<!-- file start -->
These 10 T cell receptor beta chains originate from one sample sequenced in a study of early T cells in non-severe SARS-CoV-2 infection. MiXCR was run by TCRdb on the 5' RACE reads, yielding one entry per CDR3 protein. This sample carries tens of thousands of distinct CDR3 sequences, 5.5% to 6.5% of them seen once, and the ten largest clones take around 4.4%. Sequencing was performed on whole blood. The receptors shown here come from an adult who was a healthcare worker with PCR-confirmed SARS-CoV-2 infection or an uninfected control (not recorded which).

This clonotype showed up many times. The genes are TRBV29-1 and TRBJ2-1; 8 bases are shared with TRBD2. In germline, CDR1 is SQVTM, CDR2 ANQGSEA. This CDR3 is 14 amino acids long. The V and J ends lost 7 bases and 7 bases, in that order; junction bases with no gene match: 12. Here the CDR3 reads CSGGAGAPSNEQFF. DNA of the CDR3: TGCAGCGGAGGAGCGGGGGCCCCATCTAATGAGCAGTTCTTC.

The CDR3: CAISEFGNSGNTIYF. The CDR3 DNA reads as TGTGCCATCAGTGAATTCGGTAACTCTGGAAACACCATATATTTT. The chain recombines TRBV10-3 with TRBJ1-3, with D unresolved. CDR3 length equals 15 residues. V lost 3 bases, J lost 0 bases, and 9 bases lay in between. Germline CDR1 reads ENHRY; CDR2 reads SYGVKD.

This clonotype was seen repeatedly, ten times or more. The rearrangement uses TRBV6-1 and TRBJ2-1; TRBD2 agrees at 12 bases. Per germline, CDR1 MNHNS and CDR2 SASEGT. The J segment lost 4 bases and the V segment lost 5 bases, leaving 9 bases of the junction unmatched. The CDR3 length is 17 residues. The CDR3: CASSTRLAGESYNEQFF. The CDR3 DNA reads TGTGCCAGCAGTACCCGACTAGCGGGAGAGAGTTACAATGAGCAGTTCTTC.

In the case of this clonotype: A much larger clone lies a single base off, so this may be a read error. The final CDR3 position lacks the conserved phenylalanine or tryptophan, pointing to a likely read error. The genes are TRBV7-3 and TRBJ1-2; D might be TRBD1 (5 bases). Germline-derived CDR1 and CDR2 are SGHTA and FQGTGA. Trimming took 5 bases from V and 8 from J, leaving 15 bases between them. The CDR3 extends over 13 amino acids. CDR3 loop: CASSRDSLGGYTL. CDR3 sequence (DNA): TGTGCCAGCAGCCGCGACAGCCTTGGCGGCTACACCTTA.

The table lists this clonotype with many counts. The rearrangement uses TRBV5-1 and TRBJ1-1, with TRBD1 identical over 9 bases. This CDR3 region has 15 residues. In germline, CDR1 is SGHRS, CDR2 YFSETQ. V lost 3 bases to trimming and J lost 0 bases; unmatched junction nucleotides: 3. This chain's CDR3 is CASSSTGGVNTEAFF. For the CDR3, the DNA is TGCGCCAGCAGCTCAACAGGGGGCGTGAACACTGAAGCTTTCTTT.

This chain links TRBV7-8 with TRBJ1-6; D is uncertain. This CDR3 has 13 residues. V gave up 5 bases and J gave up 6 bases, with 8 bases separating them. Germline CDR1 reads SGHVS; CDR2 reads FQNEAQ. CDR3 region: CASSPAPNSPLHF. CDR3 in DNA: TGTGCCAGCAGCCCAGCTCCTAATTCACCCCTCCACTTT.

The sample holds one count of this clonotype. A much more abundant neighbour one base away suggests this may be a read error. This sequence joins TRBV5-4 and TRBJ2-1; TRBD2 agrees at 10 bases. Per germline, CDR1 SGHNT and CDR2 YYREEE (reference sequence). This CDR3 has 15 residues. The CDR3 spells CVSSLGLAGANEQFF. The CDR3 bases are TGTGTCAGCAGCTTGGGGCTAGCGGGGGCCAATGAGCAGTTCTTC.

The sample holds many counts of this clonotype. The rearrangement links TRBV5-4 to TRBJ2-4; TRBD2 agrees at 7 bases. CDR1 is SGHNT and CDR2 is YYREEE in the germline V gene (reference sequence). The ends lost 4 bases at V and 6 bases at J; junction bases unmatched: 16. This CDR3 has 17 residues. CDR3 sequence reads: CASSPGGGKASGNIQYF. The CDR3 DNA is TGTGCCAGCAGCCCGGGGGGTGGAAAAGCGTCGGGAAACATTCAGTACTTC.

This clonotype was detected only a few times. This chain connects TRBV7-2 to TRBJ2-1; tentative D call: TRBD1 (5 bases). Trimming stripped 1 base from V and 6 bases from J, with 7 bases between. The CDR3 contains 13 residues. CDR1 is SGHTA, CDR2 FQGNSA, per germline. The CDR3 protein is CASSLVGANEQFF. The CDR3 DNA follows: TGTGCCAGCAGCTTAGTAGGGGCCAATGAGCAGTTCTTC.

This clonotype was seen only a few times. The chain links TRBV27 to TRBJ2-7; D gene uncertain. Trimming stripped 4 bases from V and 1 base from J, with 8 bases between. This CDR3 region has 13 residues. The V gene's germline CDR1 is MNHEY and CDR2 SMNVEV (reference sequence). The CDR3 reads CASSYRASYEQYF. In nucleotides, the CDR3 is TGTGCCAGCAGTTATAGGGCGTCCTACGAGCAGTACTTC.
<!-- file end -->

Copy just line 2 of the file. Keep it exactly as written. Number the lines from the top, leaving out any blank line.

This clonotype showed up many times. The genes are TRBV29-1 and TRBJ2-1; 8 bases are shared with TRBD2. In germline, CDR1 is SQVTM, CDR2 ANQGSEA. This CDR3 is 14 amino acids long. The V and J ends lost 7 bases and 7 bases, in that order; junction bases with no gene match: 12. Here the CDR3 reads CSGGAGAPSNEQFF. DNA of the CDR3: TGCAGCGGAGGAGCGGGGGCCCCATCTAATGAGCAGTTCTTC.